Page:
• Predatory Dinosaurs Had 'Splendid Suite' of Healing Powers

  • Scientists studying the bones of a meat-eating dinosaur that lived about 150 million years ago have discovered the carnivorous creature had extraordinary powers to heal itself.

    For their study, a research team from the University of Manchester in England researchers used synchrotron-imaging -- a state-of-the-art scanning technique -- to examine the cracks, fractures and breaks in the bones of a predatory Allosaurus.

    The work, say the scientists, has set a completely new level for understanding the healing process that took place when the great creatures walked the earth.

    Published in the Royal Society journal Interface, the new study was based on the fact dinosaur bones sometimes preserve evidence of trauma and sickness, as well as indicators of healing.

    Synchrotron-based imaging, which uses light brighter than 10 billion Suns, allowed the researchers to clearly inspect the residual chemical evidence of the creature's life experiences preserved in its bones.

    Such fossil examinations previously relied on the painstaking inspection of mangled bones and healed fractures, and often required slicing through a specimen to decipher its story.

    "Using synchrotron imaging, we were able to detect astoundingly dilute traces of chemical signatures that reveal not only the difference between normal and healed bone, but also how the damaged bone healed," Phil Manning, one of the paper's authors from Manchester's School of Earth, Atmospheric and Environmental Sciences, said in a news release. "It seems dinosaurs evolved a splendid suite of defense mechanisms to help regulate the healing and repair of injuries. The ability to diagnose such processes some 150 million years later might well shed new light on how we can use Jurassic chemistry in the 21st Century."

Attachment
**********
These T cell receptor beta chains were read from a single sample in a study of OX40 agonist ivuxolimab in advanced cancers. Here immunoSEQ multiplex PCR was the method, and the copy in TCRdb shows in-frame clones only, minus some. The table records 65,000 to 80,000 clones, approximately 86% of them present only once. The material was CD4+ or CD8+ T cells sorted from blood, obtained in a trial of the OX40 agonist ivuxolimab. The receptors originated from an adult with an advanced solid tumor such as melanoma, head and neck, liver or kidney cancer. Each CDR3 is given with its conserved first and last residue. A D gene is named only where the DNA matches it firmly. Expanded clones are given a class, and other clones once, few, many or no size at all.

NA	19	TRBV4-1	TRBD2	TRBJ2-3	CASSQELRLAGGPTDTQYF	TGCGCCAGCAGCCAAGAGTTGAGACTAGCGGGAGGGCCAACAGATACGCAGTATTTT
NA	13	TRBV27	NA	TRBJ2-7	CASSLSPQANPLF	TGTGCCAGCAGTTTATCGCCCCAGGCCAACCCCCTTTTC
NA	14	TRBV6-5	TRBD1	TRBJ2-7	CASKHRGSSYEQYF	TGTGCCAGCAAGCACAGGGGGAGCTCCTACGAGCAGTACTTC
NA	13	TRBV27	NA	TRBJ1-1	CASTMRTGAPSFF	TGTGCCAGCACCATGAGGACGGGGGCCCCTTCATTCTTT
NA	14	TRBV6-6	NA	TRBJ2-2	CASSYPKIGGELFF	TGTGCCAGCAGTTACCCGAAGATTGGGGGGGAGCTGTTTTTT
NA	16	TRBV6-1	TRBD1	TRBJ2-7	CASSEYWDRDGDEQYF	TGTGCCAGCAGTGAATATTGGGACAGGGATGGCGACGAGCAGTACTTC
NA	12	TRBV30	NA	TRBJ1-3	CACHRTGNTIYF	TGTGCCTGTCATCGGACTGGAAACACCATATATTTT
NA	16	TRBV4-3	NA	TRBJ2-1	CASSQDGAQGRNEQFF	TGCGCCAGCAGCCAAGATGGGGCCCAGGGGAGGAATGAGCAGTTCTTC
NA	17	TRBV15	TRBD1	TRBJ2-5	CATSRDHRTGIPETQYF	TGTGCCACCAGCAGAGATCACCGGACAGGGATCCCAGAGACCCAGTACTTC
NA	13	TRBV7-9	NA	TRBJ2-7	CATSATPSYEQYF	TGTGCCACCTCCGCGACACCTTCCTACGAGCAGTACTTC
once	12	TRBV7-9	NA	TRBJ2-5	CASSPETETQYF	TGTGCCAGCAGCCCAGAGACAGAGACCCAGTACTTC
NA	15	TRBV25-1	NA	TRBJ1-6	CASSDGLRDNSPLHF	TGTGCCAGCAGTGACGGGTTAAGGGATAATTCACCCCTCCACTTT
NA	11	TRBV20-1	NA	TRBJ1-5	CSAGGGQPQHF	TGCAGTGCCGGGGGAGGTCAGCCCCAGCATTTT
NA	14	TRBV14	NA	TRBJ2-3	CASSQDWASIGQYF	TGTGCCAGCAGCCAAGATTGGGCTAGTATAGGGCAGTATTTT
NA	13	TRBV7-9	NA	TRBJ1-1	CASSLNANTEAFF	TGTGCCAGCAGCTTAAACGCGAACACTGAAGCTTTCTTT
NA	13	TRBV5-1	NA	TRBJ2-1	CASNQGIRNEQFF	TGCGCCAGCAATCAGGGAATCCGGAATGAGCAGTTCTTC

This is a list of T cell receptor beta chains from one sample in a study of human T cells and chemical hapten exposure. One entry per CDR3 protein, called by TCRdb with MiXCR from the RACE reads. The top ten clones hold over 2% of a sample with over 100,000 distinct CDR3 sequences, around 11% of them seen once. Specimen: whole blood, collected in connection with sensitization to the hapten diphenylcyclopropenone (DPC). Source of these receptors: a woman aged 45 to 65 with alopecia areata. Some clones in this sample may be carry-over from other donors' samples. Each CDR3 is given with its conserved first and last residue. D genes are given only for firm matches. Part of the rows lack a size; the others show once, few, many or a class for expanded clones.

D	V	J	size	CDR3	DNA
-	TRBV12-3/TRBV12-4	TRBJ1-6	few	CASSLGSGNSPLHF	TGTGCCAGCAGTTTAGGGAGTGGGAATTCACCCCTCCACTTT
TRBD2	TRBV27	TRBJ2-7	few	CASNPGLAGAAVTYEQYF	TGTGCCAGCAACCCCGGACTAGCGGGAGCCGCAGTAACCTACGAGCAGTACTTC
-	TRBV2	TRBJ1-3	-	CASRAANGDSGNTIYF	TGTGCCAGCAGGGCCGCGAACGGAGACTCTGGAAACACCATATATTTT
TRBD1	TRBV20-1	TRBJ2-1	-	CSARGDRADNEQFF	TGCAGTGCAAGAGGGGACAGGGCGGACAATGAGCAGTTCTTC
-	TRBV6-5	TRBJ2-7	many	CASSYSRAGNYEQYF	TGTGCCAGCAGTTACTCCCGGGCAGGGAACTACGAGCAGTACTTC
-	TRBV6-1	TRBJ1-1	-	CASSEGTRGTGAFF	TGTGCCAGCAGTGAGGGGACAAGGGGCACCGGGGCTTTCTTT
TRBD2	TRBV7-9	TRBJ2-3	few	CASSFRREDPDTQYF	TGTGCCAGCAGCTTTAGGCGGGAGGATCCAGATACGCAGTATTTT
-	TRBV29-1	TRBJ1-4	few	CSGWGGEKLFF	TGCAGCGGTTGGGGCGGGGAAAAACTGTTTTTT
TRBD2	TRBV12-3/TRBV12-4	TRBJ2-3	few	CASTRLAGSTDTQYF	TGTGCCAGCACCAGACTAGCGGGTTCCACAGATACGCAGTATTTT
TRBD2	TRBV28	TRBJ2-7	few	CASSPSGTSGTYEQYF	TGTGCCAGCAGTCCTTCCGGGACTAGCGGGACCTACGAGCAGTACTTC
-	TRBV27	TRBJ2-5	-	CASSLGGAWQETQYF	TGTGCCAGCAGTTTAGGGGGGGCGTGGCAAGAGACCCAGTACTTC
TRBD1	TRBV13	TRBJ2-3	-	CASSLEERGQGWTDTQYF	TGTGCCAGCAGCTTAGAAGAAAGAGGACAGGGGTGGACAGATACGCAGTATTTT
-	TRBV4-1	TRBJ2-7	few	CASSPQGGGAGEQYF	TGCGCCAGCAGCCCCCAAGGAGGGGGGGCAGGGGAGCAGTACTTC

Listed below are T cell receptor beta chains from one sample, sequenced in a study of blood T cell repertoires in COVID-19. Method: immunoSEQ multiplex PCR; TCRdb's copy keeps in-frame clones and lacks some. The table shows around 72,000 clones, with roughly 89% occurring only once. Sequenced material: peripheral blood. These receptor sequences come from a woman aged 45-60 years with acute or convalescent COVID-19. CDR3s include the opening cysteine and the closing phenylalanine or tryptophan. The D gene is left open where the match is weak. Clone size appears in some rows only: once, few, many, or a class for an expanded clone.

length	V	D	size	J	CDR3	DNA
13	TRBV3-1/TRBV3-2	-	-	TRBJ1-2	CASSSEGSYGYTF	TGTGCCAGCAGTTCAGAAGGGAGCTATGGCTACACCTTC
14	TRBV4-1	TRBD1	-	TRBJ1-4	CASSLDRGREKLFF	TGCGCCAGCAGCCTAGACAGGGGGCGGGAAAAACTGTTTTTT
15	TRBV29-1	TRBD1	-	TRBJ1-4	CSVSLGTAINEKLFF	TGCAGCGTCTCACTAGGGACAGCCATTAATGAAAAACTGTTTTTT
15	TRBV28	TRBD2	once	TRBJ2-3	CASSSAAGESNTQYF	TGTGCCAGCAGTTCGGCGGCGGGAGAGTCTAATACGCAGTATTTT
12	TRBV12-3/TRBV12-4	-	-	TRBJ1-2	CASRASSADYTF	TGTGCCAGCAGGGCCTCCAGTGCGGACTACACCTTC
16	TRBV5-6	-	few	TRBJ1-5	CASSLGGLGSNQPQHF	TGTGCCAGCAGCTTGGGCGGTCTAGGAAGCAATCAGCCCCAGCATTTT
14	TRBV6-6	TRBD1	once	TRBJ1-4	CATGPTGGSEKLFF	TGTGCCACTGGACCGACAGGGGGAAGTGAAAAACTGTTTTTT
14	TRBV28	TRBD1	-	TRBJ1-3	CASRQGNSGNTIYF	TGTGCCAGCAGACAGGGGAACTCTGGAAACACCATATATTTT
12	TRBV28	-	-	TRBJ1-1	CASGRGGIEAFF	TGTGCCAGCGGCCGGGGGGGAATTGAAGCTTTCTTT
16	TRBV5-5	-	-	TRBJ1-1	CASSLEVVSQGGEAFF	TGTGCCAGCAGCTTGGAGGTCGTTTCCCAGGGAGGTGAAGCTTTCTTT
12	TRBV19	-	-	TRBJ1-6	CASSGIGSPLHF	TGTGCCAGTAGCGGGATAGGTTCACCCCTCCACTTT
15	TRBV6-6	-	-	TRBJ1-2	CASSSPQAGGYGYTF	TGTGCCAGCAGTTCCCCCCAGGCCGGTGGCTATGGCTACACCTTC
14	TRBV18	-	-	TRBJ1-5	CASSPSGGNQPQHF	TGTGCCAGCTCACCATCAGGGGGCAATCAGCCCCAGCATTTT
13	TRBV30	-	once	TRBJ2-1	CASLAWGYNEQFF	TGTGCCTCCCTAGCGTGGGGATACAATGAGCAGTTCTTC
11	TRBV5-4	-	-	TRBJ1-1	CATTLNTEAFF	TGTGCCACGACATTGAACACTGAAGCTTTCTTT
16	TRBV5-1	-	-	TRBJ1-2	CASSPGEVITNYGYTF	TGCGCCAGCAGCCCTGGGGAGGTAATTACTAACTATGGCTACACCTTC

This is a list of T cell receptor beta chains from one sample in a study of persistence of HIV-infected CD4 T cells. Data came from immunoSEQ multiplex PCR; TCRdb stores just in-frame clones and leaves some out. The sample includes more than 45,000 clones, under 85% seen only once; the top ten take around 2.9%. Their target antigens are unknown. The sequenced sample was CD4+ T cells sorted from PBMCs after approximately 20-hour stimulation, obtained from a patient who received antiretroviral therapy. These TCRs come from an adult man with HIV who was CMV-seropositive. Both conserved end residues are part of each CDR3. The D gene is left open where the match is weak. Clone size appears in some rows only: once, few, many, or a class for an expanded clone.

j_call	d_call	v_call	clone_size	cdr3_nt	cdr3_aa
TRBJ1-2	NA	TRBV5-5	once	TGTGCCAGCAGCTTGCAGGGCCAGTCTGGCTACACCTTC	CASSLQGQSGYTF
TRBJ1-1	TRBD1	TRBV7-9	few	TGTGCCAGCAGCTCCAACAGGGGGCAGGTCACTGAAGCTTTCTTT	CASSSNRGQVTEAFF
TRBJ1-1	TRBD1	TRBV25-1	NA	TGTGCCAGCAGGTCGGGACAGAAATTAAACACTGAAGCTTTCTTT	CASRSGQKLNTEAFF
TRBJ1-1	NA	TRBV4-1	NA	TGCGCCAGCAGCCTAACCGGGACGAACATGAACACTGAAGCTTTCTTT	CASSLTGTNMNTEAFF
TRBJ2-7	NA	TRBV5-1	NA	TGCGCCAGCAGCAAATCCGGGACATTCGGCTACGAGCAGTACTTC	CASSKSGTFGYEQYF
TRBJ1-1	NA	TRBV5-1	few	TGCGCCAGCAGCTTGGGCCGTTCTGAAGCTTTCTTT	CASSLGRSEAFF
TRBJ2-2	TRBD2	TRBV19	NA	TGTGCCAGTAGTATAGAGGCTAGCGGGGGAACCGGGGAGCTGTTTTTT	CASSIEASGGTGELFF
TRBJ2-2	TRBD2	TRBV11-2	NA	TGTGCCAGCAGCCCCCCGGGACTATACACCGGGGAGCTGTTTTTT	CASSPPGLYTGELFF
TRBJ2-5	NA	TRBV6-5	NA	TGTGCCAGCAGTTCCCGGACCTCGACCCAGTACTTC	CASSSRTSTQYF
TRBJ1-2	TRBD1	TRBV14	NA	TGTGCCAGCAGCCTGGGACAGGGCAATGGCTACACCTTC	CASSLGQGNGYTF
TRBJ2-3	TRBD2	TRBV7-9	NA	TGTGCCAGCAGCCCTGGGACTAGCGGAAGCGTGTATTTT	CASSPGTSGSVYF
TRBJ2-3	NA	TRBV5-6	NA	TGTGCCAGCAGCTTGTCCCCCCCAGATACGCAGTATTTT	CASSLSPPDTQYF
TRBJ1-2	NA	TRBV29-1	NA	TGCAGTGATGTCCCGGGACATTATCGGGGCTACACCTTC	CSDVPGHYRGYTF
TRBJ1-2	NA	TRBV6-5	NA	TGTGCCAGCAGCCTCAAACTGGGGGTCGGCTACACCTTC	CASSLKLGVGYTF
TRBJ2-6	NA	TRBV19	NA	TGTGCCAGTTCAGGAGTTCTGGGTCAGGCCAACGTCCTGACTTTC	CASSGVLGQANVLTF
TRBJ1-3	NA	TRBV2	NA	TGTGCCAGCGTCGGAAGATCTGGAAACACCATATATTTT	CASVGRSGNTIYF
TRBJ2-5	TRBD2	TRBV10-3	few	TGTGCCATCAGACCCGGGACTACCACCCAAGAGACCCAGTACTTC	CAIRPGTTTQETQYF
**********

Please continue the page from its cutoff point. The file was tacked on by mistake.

The disruptive effects scientists assume an animal would suffer from massive trauma seemed to be all but shrugged off by many predatory dinosaurs, with fossil bones exhibiting an array of gruesome healed injuries --- most of which likely would prove deadly to a human, if not treated by a physician.

    "Bone does not form scar tissue, like a scratch to your skin, so the body has to completely reform new bone following the same stages that occurred as the skeleton grew in the first place. This means we are able to tease out the chemistry of bone development through such pathological studies," said study co-author Jennifer Anné. "It's exciting to realize how little we know about bone, even after hundreds of years of research. "

    Roy Wogelius, another co-author of the research and Manchester professor, suggested there's a "fine line" when trying to figure out which part of the fossil was re-positioned after burial and what was original chemistry to the organism.

    "It is only through the precise measurements that we undertake at the Diamond [synchrotron radiation] Lightsource in the U.K. and the Stanford Synchrotron Lightsource in the U.S. that we were able to make such judgments."

    Said Manning: "The chemistry of life leaves clues throughout our bodies in the course of our lives that can help us diagnose, treat and heal a multitude of modern-day ailments. It's remarkable that the very same chemistry that initiates the healing of bone in humans also seems to have followed a similar pathway in dinosaurs."

  • close  print clock 2014-6-4
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